Here’s what I think Brexit will really do to the Barratt share price

A house being constructed in the countryside
A house being constructed in the countryside

Those who think the UK’s big housebuilders are in for a tough time had a further reason to fear on Thursday, as the Royal Institute of Chartered Surveyors (RICS) released predictions of falling house sales over the next three months.

Houses being put on the market are taking longer to sell too, with the average currently around four months. People, as they tend to do in tough economic conditions and in times of uncertainty, are putting off plans for moving house and are hunkering down.

Despite that, RICS still expects house prices to rise by around 1% in 2019.


The feared chain of events for shares in housebuilders is clear, as slowing sales at the estate agents would inevitably lead to weakening demand for newly-constructed homes. And that, in turn, should lead to lower profits for the companies building them.

Roland Head pointed out the risks when he looked at Barratt Developments(LSE: BDEV) recently, and you know what? I agree that the risk of downward pressure on the market for new homes is real.

But unlike the multitude of investors who have sold Barratt shares and turned their backs on the housebuilding sector, I think times of pessimism are times to buy — and I recently made a small investment in Persimmon myself. Here’s why I’m not worried about these latest fears…


My experience is that investors always overreact to market news, whether the news is good or bad. When an industry is doing well and share prices are rising, they tend to be pushed up to overvaluation. It’s arguable that this happened at the recent peak for Barratt and its peers, and that the strong earnings gains over the past five years or so produced unreasonable expectations.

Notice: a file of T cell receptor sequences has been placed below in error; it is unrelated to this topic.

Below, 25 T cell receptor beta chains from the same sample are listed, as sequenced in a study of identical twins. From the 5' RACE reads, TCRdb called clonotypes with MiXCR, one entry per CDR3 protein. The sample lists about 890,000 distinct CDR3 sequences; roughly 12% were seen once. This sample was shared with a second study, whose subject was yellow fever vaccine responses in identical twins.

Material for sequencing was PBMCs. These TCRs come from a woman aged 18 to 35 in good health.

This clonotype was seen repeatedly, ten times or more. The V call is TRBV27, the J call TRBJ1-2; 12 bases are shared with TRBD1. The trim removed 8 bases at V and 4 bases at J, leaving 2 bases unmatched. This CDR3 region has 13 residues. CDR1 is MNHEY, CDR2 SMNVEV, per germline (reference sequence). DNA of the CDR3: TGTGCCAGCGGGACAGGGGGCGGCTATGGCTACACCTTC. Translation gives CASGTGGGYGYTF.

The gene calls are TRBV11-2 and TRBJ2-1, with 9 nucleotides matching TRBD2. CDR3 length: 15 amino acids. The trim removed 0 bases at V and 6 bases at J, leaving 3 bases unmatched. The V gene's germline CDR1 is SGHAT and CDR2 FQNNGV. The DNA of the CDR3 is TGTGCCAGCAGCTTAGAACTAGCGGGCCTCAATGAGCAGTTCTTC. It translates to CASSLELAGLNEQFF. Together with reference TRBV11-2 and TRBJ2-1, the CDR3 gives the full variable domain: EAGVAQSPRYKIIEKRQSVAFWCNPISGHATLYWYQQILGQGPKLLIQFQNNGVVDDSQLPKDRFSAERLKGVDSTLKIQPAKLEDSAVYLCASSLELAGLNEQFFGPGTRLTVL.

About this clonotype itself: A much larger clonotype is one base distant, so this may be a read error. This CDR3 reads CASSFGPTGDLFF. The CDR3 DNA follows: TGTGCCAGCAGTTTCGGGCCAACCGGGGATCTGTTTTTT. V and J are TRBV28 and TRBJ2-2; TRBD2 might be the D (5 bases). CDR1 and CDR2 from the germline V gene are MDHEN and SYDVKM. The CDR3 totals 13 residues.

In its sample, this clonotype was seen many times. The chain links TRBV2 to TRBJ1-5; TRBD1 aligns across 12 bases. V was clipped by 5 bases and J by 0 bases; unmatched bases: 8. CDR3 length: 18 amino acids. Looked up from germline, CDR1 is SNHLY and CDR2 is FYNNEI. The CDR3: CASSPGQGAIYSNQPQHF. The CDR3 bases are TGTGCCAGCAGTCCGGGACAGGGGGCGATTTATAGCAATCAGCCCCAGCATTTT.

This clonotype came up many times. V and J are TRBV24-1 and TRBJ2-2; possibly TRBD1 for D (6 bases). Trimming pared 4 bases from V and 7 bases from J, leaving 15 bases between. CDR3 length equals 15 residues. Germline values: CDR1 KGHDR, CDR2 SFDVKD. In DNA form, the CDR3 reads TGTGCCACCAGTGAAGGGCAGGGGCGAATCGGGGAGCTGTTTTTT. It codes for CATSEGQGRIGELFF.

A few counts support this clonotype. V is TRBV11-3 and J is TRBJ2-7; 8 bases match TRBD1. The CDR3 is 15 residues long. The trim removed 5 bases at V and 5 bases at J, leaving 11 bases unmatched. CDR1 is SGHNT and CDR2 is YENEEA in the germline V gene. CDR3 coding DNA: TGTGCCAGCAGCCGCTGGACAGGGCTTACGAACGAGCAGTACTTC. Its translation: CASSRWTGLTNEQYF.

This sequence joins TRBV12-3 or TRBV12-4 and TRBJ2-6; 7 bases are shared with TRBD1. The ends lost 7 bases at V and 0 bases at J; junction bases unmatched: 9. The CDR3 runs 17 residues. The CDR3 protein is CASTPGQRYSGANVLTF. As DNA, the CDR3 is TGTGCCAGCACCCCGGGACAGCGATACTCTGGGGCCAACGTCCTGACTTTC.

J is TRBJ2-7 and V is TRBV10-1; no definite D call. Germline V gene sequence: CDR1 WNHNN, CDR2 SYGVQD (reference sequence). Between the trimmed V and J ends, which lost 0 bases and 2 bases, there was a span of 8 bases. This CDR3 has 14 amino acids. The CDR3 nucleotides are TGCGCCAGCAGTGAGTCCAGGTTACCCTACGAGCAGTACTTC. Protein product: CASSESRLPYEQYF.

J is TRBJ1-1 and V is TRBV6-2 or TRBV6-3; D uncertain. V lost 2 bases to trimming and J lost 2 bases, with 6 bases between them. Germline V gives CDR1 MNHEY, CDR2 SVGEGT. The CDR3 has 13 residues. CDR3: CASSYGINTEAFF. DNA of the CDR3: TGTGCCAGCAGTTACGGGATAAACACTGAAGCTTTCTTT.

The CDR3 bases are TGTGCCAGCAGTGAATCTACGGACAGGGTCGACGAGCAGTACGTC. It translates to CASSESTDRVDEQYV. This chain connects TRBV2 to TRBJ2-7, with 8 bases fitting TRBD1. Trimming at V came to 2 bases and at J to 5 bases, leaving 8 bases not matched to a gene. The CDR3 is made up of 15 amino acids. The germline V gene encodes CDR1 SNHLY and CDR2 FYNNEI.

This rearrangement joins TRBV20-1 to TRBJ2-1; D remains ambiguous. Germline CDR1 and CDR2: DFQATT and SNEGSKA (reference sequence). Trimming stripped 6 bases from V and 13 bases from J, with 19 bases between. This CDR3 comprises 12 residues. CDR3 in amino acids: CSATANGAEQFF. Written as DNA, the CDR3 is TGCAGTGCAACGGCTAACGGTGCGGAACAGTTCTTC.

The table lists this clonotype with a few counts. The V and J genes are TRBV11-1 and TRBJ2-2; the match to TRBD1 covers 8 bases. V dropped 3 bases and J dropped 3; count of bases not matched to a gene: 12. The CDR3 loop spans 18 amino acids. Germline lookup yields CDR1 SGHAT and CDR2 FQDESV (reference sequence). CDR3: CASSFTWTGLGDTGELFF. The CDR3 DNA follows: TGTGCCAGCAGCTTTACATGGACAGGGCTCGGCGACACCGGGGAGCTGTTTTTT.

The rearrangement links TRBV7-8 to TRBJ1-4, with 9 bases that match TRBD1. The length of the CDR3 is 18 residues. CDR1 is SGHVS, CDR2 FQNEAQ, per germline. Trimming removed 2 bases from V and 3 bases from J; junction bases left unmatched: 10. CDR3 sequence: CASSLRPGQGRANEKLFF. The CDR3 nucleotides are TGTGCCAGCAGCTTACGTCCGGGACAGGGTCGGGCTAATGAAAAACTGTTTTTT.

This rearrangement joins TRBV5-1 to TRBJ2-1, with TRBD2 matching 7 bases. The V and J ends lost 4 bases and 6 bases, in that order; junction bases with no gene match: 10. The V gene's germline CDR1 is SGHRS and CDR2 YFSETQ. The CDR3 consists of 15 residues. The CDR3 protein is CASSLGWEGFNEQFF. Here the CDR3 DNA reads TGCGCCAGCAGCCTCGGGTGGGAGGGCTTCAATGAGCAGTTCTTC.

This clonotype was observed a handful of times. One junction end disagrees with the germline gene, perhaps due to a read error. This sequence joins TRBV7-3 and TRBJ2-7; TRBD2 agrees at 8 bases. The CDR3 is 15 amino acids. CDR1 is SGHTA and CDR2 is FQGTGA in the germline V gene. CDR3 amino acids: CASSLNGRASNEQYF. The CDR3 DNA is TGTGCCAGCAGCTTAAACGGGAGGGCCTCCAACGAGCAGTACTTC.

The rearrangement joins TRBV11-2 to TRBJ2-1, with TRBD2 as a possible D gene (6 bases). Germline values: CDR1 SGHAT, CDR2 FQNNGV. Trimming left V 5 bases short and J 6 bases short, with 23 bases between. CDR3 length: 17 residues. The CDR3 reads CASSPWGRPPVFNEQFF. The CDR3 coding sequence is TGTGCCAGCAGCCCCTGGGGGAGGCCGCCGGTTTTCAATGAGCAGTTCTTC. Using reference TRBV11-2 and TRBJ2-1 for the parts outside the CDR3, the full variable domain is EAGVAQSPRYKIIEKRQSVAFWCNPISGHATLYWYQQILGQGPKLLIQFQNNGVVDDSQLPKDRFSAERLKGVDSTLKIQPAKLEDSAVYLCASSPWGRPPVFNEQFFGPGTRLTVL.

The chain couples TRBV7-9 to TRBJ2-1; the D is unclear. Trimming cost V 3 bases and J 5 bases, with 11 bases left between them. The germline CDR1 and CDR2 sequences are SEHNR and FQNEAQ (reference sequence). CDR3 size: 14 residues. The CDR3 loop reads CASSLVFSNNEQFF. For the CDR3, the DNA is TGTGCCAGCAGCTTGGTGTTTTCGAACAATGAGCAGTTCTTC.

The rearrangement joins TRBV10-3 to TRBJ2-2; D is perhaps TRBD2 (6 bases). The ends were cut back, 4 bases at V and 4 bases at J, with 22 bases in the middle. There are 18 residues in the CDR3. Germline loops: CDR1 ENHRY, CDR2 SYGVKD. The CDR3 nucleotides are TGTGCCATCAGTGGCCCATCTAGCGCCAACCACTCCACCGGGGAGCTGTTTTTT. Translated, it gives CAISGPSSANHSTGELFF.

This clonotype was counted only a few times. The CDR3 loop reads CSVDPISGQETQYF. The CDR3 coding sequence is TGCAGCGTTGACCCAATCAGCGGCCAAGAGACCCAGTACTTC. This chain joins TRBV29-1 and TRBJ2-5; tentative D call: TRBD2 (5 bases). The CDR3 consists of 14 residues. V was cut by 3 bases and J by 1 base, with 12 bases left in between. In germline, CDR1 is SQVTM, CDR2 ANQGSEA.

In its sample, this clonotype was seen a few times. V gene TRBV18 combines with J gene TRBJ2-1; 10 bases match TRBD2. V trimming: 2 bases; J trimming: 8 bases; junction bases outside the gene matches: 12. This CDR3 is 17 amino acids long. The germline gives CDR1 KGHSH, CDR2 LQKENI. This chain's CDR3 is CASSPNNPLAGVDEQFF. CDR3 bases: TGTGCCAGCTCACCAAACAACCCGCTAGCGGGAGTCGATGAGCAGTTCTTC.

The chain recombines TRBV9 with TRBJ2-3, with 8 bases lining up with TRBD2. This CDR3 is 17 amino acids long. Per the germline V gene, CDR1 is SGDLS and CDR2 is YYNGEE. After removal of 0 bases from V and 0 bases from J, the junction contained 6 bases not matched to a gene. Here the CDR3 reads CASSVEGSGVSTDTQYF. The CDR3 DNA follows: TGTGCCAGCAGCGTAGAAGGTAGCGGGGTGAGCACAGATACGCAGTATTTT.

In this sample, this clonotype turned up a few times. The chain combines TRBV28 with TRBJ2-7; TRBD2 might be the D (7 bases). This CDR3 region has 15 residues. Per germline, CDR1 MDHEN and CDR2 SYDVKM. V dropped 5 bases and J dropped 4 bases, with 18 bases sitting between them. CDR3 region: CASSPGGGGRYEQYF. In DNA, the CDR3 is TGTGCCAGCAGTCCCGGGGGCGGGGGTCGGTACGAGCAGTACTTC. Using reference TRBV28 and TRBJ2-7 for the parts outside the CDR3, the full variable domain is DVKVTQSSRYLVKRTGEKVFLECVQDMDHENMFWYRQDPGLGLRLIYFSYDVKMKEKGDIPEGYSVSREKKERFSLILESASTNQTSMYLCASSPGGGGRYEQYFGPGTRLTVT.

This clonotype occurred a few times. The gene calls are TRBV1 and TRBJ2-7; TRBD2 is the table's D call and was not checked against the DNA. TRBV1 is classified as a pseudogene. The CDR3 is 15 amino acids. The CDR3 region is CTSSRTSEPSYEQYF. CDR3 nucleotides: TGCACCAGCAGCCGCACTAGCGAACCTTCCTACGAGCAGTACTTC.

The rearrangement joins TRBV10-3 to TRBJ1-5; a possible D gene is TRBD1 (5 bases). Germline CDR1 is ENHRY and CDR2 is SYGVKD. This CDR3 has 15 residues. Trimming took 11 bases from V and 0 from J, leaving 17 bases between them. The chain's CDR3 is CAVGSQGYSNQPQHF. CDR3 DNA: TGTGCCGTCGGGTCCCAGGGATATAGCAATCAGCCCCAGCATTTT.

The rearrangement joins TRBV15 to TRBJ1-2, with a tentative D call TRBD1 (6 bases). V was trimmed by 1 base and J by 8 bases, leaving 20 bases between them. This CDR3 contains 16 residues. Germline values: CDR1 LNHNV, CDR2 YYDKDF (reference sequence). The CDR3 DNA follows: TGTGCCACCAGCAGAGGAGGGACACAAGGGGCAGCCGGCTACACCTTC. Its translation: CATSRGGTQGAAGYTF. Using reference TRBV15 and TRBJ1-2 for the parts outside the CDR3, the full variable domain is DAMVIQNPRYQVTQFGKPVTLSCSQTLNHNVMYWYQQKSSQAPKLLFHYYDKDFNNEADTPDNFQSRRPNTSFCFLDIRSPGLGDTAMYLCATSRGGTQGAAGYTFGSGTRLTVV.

Barratt shares reached a P/E of around 14 in 2015, and while that’s pretty much bang on the FTSE 100‘s long-term average, it is a cyclical business and cyclical businesses typically (and correctly, in my view) command lower valuations.

So yes, Barratt shares might well have been overvalued at their peak. But similarly, I see them as undervalued now they’ve given up so much.

What we’re looking at is shares on a forward P/E of under seven based on forecasts for the year ending June 2019, after a 30% fall in the Barratt share price so far in 2018. Even if dividend yields were not as high as the forecast 9.7% right now, I’d probably still consider that as undervalued.


Is the expected dividend likely to be met? It would be comfortably covered by forecast earnings, and the company has plenty of spare cash it’s returning to shareholders too, so I think that’s a yes.

Anyway, finally, back to the answer to my question of what Brexit will really do to the Barratt share price…

I think it’s going to leave it rocky and uncertain for at least the next 12 months, so if you’re concerned about short-term volatility then maybe you should stay away — that’s up to you.

But for me, I see a solid long-term income stock being sold at bargain prices, and I think the bargain will continue for much of 2019 — and that will hopefully give regular savers time to decide whether to buy.

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Alan Oscroft owns shares of Persimmon. The Motley Fool UK has no position in any of the shares mentioned. Views expressed on the companies mentioned in this article are those of the writer and therefore may differ from the official recommendations we make in our subscription services such as Share Advisor, Hidden Winners and Pro. Here at The Motley Fool we believe that considering a diverse range of insights makes us better investors.